In the first of our blogs on Operational Excellence and Lean Operations we introduced you to the concept of all work being made up of three categories.
It is accepted and recognised that all work is made up of three categories
- Value-Added Work – This needs to be maximised
- Work with Avoidable Waste – This needs to be eliminated
- Work with Non-Avoidable Waste – This needs to be minimised
Introduction to the seven wastes
As previously stated the challenge for all organisations irrespective of size is detecting where waste occurs and in what form. It has been discovered through careful study that waste falls into manifests itself in seven accepted categories.
T is for TRANSPORT
The excess or unnecessary movement of goods, product, information or equipment.
I is for INVENTORY
Storing it, recording it, moving it, checking it, searching for it!
M is for MOTION
Walking, bending, stretching, reaching, twisting or turning– closely related to ergonomics!!!
W is for WAITING
Waiting for information, parts, paperwork, schedules, or people. In fact waiting for anything that prevents us from getting on with our work!!!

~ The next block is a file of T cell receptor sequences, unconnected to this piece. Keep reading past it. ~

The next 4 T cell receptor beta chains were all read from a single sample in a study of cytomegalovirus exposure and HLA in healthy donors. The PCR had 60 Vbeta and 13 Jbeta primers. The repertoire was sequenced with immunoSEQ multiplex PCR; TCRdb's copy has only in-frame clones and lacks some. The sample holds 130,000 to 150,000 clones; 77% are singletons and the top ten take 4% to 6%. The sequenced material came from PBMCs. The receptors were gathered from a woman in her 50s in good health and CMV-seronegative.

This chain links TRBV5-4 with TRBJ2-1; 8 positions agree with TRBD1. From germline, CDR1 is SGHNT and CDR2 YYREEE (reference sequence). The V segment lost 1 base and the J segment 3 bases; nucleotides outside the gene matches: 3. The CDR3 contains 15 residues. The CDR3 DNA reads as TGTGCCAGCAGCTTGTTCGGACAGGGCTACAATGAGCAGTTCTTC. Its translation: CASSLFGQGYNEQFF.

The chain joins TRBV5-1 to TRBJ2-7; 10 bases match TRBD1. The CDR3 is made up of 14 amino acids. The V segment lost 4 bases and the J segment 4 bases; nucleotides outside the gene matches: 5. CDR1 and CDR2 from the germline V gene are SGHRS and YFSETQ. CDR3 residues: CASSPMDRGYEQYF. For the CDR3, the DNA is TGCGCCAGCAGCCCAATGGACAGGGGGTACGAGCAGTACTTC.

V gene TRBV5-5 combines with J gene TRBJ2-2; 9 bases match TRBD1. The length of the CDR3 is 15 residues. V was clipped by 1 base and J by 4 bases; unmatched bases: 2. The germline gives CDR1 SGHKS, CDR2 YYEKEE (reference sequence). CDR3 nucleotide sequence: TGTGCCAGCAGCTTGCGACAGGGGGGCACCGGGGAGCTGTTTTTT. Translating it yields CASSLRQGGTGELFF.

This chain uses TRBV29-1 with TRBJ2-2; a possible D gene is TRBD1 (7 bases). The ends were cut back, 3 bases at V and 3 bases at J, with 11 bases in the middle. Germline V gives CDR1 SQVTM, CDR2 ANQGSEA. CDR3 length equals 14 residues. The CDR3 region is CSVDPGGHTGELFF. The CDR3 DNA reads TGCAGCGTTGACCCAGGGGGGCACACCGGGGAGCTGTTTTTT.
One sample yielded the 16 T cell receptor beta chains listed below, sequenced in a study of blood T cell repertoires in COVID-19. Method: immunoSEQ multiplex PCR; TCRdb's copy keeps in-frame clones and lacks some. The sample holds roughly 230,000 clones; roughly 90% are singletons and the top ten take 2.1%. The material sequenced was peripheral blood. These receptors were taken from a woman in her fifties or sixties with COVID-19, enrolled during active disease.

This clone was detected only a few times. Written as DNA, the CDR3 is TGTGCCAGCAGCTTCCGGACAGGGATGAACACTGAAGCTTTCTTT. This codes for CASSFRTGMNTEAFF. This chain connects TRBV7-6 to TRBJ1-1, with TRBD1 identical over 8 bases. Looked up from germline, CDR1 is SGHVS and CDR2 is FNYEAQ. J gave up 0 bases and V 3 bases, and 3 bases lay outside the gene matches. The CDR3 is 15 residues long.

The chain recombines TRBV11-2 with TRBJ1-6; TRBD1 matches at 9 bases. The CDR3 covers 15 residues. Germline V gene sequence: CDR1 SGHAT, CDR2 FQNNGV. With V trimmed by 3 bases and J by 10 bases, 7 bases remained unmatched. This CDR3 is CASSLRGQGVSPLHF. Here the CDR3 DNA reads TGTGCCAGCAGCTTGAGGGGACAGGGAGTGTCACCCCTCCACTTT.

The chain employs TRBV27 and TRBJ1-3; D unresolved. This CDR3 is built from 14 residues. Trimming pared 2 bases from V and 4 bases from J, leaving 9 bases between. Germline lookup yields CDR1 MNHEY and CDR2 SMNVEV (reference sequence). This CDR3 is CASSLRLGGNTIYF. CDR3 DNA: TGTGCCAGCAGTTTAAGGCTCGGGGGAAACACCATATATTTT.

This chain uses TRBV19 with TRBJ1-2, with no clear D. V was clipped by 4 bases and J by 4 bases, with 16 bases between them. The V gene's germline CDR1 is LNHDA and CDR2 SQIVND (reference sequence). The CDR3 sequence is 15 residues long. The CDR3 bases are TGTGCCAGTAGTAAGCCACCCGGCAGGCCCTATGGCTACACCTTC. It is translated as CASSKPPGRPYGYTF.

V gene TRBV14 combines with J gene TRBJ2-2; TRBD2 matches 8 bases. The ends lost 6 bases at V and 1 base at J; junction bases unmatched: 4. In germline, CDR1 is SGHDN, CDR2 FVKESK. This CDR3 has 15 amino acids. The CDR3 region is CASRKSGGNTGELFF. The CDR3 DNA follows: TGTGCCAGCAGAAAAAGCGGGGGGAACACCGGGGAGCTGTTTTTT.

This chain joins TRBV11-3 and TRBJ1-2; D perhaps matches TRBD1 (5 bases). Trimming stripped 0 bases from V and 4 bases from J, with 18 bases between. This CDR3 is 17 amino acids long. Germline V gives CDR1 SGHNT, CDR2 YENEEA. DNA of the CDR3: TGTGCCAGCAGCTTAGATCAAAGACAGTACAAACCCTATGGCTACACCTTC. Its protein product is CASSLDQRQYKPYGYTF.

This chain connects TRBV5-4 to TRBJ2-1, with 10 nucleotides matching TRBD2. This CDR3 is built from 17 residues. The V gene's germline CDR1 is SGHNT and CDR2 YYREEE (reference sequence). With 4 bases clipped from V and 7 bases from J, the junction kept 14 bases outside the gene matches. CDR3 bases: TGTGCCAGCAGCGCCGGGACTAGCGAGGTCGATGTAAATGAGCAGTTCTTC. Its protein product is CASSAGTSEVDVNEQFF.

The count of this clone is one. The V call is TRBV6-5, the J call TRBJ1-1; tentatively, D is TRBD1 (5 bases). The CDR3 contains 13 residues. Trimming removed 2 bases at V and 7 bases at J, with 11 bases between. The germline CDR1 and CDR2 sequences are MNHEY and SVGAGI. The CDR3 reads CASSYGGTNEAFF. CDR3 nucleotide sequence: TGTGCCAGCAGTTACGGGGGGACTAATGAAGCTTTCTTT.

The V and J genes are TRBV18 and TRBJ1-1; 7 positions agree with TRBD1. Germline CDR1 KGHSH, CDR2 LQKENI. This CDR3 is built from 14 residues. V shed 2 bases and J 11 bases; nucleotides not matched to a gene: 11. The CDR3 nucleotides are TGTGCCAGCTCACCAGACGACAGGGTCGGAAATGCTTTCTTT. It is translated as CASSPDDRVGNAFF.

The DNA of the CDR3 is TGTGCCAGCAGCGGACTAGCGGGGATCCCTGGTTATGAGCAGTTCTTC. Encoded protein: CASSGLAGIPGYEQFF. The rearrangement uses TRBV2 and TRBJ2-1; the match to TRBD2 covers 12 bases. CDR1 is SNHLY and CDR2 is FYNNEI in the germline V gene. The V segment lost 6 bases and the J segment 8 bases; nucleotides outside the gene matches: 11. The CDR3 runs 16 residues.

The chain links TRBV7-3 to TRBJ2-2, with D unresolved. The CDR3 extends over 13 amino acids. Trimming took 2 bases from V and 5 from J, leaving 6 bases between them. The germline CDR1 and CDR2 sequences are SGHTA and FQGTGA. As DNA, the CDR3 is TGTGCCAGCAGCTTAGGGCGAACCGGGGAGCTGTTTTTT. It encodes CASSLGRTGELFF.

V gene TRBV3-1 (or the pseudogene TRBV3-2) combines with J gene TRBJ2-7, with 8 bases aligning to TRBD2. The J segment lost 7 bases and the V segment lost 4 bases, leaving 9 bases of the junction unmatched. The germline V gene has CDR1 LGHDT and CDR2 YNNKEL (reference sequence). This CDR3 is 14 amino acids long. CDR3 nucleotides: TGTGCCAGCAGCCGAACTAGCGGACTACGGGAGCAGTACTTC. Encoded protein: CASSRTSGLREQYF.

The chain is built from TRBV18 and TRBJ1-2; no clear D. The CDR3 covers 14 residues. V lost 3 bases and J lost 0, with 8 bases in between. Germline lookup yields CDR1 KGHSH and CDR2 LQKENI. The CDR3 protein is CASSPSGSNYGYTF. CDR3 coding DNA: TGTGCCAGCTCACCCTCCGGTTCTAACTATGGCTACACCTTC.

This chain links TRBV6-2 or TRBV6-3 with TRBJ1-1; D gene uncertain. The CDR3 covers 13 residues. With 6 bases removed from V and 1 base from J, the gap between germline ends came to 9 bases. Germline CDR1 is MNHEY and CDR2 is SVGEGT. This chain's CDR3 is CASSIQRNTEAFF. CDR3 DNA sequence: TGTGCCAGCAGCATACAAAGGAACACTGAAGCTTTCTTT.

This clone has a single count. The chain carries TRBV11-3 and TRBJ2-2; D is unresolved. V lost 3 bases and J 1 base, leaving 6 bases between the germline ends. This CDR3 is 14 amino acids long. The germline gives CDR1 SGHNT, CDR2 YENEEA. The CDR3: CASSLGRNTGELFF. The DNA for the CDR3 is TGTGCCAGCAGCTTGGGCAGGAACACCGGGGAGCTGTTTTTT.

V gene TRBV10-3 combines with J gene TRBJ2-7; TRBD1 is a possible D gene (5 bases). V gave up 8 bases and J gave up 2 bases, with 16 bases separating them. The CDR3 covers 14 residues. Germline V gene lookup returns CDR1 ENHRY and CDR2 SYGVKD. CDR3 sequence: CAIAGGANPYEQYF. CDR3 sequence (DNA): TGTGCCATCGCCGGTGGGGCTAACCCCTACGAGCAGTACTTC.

O is for OVER- PRODUCTION
Making more than the customer wants, providing more information needs or has asked for. Making more than is required is pure waste!!!!
O is for OVER PROCESSING
Doing more to the item that you are producing than is required. Using over complex methods or equipment when a simple approach is adequate.
D is for DEFECTS
Creating products, information or services that do not meet the customer requirements and have to be scrapped, re-worked or re-produced at a cost to the business!!
TIMWOOD is a useful Mnemonic for remembering the seven wastes!
It may be surprising to learn that the products and services physical or administrative that we work on are actually being worked on and value being added for only 5% (approximately) of the total time in process!
The vast majority of the wastes we face in our operations are what can be called “serial killers!” They repeat over and over and are systemic in nature. Our people have often found ways to get around these issues and, as a result we never actually eliminate them.
Until we do address these wastes they will continue to “nickel and dime” our operation to death and we shall be condemned to be victims to them forever!
Did you know?
- In Service industries the cost of wasted time and effort equates to up to 40% of Operating Costs!
- In Manufacturing industries the cost of wasted time and effort equates to up to 30% of Cost of Sales
We have a toolbox that has been developed that can be used to identify and locate these wastes. They are simple, effective methods that utilise our most precious resource, our employees, to attack these wastes and help our businesses to reduce costs, improve customer service, survive and grow!
This blog was written by:
Keith Hoey MBA
Director and Senior Instructor – Keith Hoey and Associates Limited